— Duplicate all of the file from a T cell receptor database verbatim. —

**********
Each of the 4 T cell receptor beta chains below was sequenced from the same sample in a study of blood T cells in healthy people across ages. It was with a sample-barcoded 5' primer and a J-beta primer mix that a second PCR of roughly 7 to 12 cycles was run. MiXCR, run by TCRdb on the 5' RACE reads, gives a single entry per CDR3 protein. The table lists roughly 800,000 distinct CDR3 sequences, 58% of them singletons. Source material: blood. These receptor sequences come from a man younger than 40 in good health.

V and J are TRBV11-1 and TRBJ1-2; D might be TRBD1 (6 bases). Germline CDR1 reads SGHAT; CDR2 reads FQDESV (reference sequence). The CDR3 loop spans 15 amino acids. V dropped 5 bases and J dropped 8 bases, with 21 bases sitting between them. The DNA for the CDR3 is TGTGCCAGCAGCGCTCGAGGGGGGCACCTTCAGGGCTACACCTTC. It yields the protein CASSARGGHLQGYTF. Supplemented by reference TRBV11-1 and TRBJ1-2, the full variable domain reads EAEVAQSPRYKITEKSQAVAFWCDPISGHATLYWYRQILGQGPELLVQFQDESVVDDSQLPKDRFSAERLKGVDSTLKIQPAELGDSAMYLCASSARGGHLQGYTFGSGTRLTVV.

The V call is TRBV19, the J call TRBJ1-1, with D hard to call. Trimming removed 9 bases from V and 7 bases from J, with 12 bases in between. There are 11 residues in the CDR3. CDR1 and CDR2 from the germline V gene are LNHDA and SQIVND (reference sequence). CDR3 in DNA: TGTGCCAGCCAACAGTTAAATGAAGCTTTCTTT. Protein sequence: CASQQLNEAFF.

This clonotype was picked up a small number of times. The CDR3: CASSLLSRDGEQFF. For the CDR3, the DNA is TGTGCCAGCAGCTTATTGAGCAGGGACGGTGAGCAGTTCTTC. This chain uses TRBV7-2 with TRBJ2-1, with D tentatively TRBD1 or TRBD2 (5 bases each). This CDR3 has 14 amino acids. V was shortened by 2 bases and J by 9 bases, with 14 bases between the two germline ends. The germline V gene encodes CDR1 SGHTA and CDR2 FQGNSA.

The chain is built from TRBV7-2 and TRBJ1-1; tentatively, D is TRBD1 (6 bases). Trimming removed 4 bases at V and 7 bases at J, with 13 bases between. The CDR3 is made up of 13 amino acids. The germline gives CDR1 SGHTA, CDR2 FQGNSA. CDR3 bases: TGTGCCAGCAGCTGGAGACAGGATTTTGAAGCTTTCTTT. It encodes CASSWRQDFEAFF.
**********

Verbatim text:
Each of the 4 T cell receptor beta chains below was sequenced from the same sample in a study of blood T cells in healthy people across ages. It was with a sample-barcoded 5' primer and a J-beta primer mix that a second PCR of roughly 7 to 12 cycles was run. MiXCR, run by TCRdb on the 5' RACE reads, gives a single entry per CDR3 protein. The table lists roughly 800,000 distinct CDR3 sequences, 58% of them singletons. Source material: blood. These receptor sequences come from a man younger than 40 in good health.

V and J are TRBV11-1 and TRBJ1-2; D might be TRBD1 (6 bases). Germline CDR1 reads SGHAT; CDR2 reads FQDESV (reference sequence). The CDR3 loop spans 15 amino acids. V dropped 5 bases and J dropped 8 bases, with 21 bases sitting between them. The DNA for the CDR3 is TGTGCCAGCAGCGCTCGAGGGGGGCACCTTCAGGGCTACACCTTC. It yields the protein CASSARGGHLQGYTF. Supplemented by reference TRBV11-1 and TRBJ1-2, the full variable domain reads EAEVAQSPRYKITEKSQAVAFWCDPISGHATLYWYRQILGQGPELLVQFQDESVVDDSQLPKDRFSAERLKGVDSTLKIQPAELGDSAMYLCASSARGGHLQGYTFGSGTRLTVV.

The V call is TRBV19, the J call TRBJ1-1, with D hard to call. Trimming removed 9 bases from V and 7 bases from J, with 12 bases in between. There are 11 residues in the CDR3. CDR1 and CDR2 from the germline V gene are LNHDA and SQIVND (reference sequence). CDR3 in DNA: TGTGCCAGCCAACAGTTAAATGAAGCTTTCTTT. Protein sequence: CASQQLNEAFF.

This clonotype was picked up a small number of times. The CDR3: CASSLLSRDGEQFF. For the CDR3, the DNA is TGTGCCAGCAGCTTATTGAGCAGGGACGGTGAGCAGTTCTTC. This chain uses TRBV7-2 with TRBJ2-1, with D tentatively TRBD1 or TRBD2 (5 bases each). This CDR3 has 14 amino acids. V was shortened by 2 bases and J by 9 bases, with 14 bases between the two germline ends. The germline V gene encodes CDR1 SGHTA and CDR2 FQGNSA.

The chain is built from TRBV7-2 and TRBJ1-1; tentatively, D is TRBD1 (6 bases). Trimming removed 4 bases at V and 7 bases at J, with 13 bases between. The CDR3 is made up of 13 amino acids. The germline gives CDR1 SGHTA, CDR2 FQGNSA. CDR3 bases: TGTGCCAGCAGCTGGAGACAGGATTTTGAAGCTTTCTTT. It encodes CASSWRQDFEAFF.